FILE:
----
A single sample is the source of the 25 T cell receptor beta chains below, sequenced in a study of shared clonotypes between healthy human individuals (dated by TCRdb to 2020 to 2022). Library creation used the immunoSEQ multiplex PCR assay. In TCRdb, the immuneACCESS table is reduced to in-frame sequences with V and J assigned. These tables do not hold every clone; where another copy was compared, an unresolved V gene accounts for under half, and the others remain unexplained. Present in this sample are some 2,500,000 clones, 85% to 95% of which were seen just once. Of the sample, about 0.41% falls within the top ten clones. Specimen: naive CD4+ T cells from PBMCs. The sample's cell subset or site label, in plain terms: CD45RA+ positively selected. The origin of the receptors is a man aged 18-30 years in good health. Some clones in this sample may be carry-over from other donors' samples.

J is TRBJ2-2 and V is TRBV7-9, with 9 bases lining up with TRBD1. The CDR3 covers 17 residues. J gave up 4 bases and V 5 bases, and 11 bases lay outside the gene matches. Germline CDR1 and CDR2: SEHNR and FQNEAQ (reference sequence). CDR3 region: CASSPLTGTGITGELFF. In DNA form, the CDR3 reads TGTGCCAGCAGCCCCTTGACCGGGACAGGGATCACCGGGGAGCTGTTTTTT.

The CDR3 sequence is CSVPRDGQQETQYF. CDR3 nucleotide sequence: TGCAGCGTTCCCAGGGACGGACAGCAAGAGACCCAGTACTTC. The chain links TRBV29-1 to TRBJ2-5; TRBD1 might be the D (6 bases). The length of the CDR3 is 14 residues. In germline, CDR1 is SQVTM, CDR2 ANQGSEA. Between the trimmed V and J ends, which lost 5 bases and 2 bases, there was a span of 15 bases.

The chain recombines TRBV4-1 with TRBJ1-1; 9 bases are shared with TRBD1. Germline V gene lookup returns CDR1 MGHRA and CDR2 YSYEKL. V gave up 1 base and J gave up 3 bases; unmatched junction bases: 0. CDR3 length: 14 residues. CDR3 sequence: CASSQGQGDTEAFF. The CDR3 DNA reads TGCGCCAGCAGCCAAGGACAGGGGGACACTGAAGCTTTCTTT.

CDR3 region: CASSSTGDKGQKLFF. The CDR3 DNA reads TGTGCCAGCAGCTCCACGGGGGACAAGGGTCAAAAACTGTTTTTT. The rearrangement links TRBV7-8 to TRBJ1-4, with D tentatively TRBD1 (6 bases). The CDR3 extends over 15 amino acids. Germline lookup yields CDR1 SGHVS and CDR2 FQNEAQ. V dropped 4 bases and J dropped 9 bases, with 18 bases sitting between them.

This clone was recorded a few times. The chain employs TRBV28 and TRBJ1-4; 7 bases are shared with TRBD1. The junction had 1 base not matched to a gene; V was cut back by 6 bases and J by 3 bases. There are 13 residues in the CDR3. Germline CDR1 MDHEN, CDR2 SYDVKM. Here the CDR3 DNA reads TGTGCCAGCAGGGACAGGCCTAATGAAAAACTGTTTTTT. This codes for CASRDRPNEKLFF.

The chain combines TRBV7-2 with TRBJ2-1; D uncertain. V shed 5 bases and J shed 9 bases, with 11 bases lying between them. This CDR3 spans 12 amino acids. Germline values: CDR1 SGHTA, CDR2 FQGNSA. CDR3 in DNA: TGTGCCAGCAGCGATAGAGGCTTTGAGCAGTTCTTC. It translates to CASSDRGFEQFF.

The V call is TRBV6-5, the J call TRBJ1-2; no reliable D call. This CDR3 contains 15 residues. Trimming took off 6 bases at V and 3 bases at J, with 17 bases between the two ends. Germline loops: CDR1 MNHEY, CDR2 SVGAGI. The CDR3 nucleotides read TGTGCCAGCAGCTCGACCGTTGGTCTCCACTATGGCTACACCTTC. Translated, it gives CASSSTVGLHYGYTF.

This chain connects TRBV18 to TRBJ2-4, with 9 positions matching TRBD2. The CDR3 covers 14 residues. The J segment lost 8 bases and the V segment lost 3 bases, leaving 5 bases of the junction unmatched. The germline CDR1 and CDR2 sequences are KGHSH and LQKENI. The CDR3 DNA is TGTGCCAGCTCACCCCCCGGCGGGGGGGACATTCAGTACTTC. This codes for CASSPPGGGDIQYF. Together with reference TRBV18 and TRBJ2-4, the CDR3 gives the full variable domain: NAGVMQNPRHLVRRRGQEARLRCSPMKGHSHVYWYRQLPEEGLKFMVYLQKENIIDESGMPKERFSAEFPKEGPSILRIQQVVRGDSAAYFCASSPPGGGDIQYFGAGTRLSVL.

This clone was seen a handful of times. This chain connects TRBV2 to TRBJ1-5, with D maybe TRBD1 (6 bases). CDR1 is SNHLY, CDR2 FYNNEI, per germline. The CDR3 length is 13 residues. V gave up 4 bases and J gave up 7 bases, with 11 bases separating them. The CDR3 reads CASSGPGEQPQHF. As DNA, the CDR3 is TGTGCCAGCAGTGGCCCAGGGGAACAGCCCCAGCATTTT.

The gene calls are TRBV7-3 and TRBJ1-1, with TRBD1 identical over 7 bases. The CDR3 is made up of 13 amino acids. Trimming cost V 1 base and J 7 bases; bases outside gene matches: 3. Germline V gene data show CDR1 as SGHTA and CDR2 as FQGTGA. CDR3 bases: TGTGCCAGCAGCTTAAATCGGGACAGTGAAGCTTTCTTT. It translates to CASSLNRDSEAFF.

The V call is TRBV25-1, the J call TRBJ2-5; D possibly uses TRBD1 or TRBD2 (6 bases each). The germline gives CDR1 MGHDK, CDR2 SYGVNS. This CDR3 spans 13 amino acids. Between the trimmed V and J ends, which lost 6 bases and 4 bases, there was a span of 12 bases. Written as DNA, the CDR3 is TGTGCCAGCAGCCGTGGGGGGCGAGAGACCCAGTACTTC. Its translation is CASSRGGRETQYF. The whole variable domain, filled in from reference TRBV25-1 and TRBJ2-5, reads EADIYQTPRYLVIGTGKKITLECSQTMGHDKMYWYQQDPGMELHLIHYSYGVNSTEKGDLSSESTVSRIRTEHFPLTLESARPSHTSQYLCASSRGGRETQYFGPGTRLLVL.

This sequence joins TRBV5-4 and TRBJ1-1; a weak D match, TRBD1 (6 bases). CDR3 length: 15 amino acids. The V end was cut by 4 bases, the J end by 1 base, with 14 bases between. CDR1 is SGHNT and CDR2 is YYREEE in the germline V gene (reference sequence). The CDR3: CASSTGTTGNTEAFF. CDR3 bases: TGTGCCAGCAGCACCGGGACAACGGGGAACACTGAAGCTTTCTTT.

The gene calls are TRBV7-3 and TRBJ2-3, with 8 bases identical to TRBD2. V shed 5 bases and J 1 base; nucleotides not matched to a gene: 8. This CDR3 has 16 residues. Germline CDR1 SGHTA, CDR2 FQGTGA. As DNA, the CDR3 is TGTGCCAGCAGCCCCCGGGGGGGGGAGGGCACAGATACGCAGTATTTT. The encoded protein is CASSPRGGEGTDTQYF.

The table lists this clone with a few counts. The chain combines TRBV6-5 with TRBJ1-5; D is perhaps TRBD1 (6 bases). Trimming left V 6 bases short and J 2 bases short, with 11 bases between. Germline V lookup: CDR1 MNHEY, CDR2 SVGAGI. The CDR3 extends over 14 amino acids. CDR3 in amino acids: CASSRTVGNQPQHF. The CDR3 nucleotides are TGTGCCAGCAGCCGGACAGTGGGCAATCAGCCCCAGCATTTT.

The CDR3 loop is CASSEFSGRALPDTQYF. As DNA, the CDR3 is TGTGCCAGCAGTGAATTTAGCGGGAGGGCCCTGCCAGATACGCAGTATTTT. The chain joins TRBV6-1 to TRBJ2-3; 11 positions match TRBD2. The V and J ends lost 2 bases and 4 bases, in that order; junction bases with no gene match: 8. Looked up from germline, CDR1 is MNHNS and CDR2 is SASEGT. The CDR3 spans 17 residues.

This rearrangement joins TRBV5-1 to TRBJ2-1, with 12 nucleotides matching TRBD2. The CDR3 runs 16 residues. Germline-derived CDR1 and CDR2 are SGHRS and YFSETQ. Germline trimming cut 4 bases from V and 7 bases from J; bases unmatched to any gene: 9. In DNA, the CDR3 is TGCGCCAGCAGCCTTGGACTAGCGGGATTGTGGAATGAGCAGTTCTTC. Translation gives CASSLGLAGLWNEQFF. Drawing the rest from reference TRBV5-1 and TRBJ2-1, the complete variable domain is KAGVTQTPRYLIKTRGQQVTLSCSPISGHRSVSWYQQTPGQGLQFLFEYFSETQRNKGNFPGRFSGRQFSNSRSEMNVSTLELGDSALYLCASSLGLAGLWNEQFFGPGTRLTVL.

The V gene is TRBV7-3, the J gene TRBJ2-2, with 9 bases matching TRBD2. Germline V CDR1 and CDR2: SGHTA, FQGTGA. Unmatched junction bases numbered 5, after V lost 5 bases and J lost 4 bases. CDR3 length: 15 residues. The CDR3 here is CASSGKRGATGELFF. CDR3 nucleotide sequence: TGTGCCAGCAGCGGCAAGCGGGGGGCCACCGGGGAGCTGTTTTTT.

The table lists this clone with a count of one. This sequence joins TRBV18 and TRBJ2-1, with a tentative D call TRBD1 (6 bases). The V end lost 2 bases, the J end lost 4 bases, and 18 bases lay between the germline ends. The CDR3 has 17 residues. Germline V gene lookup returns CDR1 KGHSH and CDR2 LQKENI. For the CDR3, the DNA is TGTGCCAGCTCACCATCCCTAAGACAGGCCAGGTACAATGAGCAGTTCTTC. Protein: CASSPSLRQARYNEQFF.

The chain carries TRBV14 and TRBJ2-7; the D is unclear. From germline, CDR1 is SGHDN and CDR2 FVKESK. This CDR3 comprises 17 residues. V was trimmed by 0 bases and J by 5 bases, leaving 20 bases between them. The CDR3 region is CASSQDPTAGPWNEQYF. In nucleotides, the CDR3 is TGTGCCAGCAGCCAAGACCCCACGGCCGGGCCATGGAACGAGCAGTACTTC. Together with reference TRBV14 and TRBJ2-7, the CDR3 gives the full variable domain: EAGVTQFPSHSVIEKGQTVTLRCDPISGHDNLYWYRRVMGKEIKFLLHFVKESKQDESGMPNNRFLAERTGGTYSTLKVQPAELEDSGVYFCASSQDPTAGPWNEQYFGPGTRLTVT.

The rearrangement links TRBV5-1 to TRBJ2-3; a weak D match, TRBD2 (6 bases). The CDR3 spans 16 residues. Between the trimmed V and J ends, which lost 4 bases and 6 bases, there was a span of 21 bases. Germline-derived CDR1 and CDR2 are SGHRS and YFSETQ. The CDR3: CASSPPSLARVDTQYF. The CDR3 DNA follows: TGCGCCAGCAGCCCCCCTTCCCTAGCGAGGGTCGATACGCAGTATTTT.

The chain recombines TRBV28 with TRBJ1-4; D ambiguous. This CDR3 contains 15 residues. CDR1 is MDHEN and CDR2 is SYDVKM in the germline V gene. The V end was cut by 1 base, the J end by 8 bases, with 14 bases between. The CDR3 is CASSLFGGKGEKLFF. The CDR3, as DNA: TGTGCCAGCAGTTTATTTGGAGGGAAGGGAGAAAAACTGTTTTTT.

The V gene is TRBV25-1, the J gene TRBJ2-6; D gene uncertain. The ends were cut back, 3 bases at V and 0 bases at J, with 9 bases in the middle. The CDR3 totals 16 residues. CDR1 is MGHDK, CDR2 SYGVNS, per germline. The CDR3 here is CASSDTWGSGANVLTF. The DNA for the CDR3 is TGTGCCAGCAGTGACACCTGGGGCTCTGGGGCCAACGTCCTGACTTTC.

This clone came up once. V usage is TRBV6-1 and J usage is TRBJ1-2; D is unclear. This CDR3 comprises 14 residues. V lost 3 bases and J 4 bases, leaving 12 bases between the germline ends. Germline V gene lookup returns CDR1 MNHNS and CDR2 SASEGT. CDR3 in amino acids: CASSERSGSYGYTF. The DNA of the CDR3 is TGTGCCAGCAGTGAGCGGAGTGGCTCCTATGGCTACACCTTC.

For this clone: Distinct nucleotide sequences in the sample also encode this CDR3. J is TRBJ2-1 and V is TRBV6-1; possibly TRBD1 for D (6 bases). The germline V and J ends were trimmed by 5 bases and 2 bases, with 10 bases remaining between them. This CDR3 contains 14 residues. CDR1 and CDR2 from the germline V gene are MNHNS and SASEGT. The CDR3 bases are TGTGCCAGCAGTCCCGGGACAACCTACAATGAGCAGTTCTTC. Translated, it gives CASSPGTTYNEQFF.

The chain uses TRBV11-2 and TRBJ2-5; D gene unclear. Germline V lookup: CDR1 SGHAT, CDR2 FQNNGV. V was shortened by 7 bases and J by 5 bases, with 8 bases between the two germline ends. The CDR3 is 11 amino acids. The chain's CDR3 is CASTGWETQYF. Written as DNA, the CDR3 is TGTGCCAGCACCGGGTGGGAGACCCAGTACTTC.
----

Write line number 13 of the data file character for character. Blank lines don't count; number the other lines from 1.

This sequence joins TRBV5-4 and TRBJ1-1; a weak D match, TRBD1 (6 bases). CDR3 length: 15 amino acids. The V end was cut by 4 bases, the J end by 1 base, with 14 bases between. CDR1 is SGHNT and CDR2 is YYREEE in the germline V gene (reference sequence). The CDR3: CASSTGTTGNTEAFF. CDR3 bases: TGTGCCAGCAGCACCGGGACAACGGGGAACACTGAAGCTTTCTTT.